But in Britain a Barnum and Bailey approach has often been taken to create that glamorous image. The whole campaign for a Seventies horror film called Willard involved driving a van around London with a giant rat on the roof. The worst case was when Can't Stop the Music was launched. They put "dance" and "England" together and hired Morris dancers to stand outside the theatre.
Jim Sturgeon and I started our business in 1978, when the British film industry hit all time rock bottom. He drew storyboards and I was a 24- year-old copy writer who was feeling incredibly compromised writing ads for cigarettes and pot noodles. Partly, we were lucky to get in when we did. Shortly afterwards video began to revitalise the industry. It was the birth of a media explosion.
We met while working on freelance projects and the whole decision to form a business took less than six weeks. Although we didn't borrow any money, we did talk to bank managers about what we were doing. The first one told us that most partnerships falter within 18 months. That's never been a problem for Jim and me. We still don't have a formal agreement.
Our idea was to design promotional campaigns for films from the top down. Sometimes we're so involved that we retitle a film. Until we got to it, The Crying Game was called The Soldier's Wife. We're also very blunt with our clients. If a film's a dog we tell them it's going to shed on their carpet. We told the distributors of Howard the Duck that nothing could be done to save it.
This was quite a break with tradition. There were poster design houses and radio studios and one film could have several different, sometimes conflicting campaigns. And films are just one of a wide selection of products they're selling at any given time. We were the first to specialise.
But that means that we live or die by our ideas. When we started, the first thing I did was to go through magazines like Screen and Variety noting all the films in production and on people's slates.
We came up with some sort of crappy brochure and sent it out to all of them. Despite that, the ripples spread out really quickly.
Our first mistake was putting all our savings into a horrible trip to Cannes that first year. We didn't realise that to get ourselves time to talk to people we needed to go earlier. They're all far too busy when the film festival is on. We still go every year but now we understand how it works. One film sold for pounds 1m in one territory entirely on the strength of a 10-minute promo we showed at Cannes.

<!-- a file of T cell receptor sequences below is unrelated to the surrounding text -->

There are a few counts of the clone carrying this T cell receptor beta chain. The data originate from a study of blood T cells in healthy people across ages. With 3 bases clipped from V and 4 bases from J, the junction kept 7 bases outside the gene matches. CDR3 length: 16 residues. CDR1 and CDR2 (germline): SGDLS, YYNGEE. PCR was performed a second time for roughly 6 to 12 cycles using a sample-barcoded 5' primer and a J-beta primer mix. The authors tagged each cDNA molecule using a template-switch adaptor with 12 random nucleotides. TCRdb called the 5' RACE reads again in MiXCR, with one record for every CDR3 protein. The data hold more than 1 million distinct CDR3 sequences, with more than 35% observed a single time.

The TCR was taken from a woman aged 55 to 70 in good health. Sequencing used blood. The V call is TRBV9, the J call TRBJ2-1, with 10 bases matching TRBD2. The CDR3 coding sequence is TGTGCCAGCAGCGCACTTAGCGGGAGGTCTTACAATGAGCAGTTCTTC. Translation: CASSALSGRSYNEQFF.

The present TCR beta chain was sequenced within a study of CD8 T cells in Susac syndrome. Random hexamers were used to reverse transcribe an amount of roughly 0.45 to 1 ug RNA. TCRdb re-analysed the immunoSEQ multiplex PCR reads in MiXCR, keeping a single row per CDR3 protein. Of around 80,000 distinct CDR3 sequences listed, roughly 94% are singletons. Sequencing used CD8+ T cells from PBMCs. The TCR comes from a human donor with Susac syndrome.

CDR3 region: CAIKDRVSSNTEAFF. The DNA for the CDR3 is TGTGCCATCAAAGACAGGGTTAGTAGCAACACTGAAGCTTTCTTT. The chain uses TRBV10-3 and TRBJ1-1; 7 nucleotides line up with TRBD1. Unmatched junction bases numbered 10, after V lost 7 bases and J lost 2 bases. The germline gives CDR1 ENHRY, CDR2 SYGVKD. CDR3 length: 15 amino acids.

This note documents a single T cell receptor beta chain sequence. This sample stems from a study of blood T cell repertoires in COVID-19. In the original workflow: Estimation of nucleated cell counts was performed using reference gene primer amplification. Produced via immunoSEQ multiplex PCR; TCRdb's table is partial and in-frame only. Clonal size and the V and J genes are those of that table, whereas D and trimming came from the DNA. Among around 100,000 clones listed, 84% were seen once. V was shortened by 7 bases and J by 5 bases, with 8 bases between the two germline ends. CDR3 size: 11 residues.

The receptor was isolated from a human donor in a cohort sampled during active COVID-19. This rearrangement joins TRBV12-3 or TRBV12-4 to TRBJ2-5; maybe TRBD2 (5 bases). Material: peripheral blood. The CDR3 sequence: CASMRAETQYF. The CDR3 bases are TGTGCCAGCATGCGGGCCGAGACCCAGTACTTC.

In 1980 we expanded into Hollywood. In retrospect it wasn't a brilliant idea. Britain has a really spotty track record in film. One of our first projects there was also one of the strangest. Dino De Laurentis was financing Flash Gordon and had bought up an animated version to get rid of the competition. Although he wasn't going to show it, the contract said that trailers had to be produced and we got the job. We're still in the States, doing the larger indie movies, but we're playing by American rules, not the way we do it here.
Our business has had lots of ups and downs. Some months it's like the Mary Celeste, other months we're open all night. Our worst blow came when Palace Pictures went bust in 1991, owing us pounds 88,000. Jim had to remortgage his house to keep us going.
It took 18 months to dig our way out of that hole. But if you look at the business as a whole over the last 17 years it's grown pretty steadily, and now has billings of pounds 3m.
There's an adage in the film industry - no one knows anything. But Jim and I do know our business - we're both film buffs - which helped our business succeed. Even more important than that, though, is the ability to make decisions quickly. So many people want to be told what to do.